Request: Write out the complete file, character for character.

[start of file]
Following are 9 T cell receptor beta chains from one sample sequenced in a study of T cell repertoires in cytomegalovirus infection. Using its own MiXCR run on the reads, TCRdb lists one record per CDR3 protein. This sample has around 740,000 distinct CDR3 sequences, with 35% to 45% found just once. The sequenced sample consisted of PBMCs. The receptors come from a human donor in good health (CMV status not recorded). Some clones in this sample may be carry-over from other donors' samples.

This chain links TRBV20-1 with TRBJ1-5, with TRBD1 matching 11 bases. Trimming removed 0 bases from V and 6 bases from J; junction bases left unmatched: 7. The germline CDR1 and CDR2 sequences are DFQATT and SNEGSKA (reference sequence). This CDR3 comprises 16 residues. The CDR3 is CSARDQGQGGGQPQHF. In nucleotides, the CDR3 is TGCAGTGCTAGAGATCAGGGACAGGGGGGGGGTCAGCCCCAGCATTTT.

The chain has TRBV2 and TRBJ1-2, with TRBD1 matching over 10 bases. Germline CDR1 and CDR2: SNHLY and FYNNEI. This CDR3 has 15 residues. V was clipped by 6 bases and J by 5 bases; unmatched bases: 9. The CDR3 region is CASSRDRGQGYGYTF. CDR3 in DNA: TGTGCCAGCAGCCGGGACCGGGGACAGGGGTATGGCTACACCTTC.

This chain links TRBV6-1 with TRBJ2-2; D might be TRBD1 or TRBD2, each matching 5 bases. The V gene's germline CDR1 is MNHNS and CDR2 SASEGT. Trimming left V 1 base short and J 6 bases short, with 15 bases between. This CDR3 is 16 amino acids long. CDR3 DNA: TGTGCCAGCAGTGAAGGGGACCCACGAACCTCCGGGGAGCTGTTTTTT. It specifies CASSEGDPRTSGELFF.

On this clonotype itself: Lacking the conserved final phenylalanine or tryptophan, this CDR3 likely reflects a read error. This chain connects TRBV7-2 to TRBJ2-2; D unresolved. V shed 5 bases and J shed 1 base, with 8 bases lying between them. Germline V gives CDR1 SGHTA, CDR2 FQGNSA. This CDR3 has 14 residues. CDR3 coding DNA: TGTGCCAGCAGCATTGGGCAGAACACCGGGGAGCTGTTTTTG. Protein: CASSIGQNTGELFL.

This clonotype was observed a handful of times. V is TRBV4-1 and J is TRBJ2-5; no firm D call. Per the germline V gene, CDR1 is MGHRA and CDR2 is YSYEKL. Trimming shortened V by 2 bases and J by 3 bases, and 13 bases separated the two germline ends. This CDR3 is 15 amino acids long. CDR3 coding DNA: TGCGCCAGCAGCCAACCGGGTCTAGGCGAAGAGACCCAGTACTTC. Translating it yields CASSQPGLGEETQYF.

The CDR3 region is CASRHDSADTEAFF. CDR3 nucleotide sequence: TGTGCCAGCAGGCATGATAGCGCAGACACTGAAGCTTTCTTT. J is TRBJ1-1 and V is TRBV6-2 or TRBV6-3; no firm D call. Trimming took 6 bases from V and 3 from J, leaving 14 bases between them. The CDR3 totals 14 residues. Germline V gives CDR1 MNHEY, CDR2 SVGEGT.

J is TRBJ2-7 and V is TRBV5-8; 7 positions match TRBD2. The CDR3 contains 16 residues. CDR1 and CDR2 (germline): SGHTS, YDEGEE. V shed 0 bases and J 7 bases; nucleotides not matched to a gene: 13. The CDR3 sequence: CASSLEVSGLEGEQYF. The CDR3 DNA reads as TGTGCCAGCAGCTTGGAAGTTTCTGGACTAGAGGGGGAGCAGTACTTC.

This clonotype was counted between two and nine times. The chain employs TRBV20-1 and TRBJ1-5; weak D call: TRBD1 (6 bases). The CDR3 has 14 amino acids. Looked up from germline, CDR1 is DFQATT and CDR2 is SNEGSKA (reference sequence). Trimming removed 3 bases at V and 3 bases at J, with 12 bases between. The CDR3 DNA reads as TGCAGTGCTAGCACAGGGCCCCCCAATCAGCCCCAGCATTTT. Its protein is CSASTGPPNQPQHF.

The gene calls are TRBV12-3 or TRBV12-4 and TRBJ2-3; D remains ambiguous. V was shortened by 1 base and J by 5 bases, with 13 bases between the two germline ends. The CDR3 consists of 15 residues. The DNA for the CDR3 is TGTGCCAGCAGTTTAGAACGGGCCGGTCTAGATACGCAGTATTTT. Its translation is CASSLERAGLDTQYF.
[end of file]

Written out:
Following are 9 T cell receptor beta chains from one sample sequenced in a study of T cell repertoires in cytomegalovirus infection. Using its own MiXCR run on the reads, TCRdb lists one record per CDR3 protein. This sample has around 740,000 distinct CDR3 sequences, with 35% to 45% found just once. The sequenced sample consisted of PBMCs. The receptors come from a human donor in good health (CMV status not recorded). Some clones in this sample may be carry-over from other donors' samples.

This chain links TRBV20-1 with TRBJ1-5, with TRBD1 matching 11 bases. Trimming removed 0 bases from V and 6 bases from J; junction bases left unmatched: 7. The germline CDR1 and CDR2 sequences are DFQATT and SNEGSKA (reference sequence). This CDR3 comprises 16 residues. The CDR3 is CSARDQGQGGGQPQHF. In nucleotides, the CDR3 is TGCAGTGCTAGAGATCAGGGACAGGGGGGGGGTCAGCCCCAGCATTTT.

The chain has TRBV2 and TRBJ1-2, with TRBD1 matching over 10 bases. Germline CDR1 and CDR2: SNHLY and FYNNEI. This CDR3 has 15 residues. V was clipped by 6 bases and J by 5 bases; unmatched bases: 9. The CDR3 region is CASSRDRGQGYGYTF. CDR3 in DNA: TGTGCCAGCAGCCGGGACCGGGGACAGGGGTATGGCTACACCTTC.

This chain links TRBV6-1 with TRBJ2-2; D might be TRBD1 or TRBD2, each matching 5 bases. The V gene's germline CDR1 is MNHNS and CDR2 SASEGT. Trimming left V 1 base short and J 6 bases short, with 15 bases between. This CDR3 is 16 amino acids long. CDR3 DNA: TGTGCCAGCAGTGAAGGGGACCCACGAACCTCCGGGGAGCTGTTTTTT. It specifies CASSEGDPRTSGELFF.

On this clonotype itself: Lacking the conserved final phenylalanine or tryptophan, this CDR3 likely reflects a read error. This chain connects TRBV7-2 to TRBJ2-2; D unresolved. V shed 5 bases and J shed 1 base, with 8 bases lying between them. Germline V gives CDR1 SGHTA, CDR2 FQGNSA. This CDR3 has 14 residues. CDR3 coding DNA: TGTGCCAGCAGCATTGGGCAGAACACCGGGGAGCTGTTTTTG. Protein: CASSIGQNTGELFL.

This clonotype was observed a handful of times. V is TRBV4-1 and J is TRBJ2-5; no firm D call. Per the germline V gene, CDR1 is MGHRA and CDR2 is YSYEKL. Trimming shortened V by 2 bases and J by 3 bases, and 13 bases separated the two germline ends. This CDR3 is 15 amino acids long. CDR3 coding DNA: TGCGCCAGCAGCCAACCGGGTCTAGGCGAAGAGACCCAGTACTTC. Translating it yields CASSQPGLGEETQYF.

The CDR3 region is CASRHDSADTEAFF. CDR3 nucleotide sequence: TGTGCCAGCAGGCATGATAGCGCAGACACTGAAGCTTTCTTT. J is TRBJ1-1 and V is TRBV6-2 or TRBV6-3; no firm D call. Trimming took 6 bases from V and 3 from J, leaving 14 bases between them. The CDR3 totals 14 residues. Germline V gives CDR1 MNHEY, CDR2 SVGEGT.

J is TRBJ2-7 and V is TRBV5-8; 7 positions match TRBD2. The CDR3 contains 16 residues. CDR1 and CDR2 (germline): SGHTS, YDEGEE. V shed 0 bases and J 7 bases; nucleotides not matched to a gene: 13. The CDR3 sequence: CASSLEVSGLEGEQYF. The CDR3 DNA reads as TGTGCCAGCAGCTTGGAAGTTTCTGGACTAGAGGGGGAGCAGTACTTC.

This clonotype was counted between two and nine times. The chain employs TRBV20-1 and TRBJ1-5; weak D call: TRBD1 (6 bases). The CDR3 has 14 amino acids. Looked up from germline, CDR1 is DFQATT and CDR2 is SNEGSKA (reference sequence). Trimming removed 3 bases at V and 3 bases at J, with 12 bases between. The CDR3 DNA reads as TGCAGTGCTAGCACAGGGCCCCCCAATCAGCCCCAGCATTTT. Its protein is CSASTGPPNQPQHF.

The gene calls are TRBV12-3 or TRBV12-4 and TRBJ2-3; D remains ambiguous. V was shortened by 1 base and J by 5 bases, with 13 bases between the two germline ends. The CDR3 consists of 15 residues. The DNA for the CDR3 is TGTGCCAGCAGTTTAGAACGGGCCGGTCTAGATACGCAGTATTTT. Its translation is CASSLERAGLDTQYF.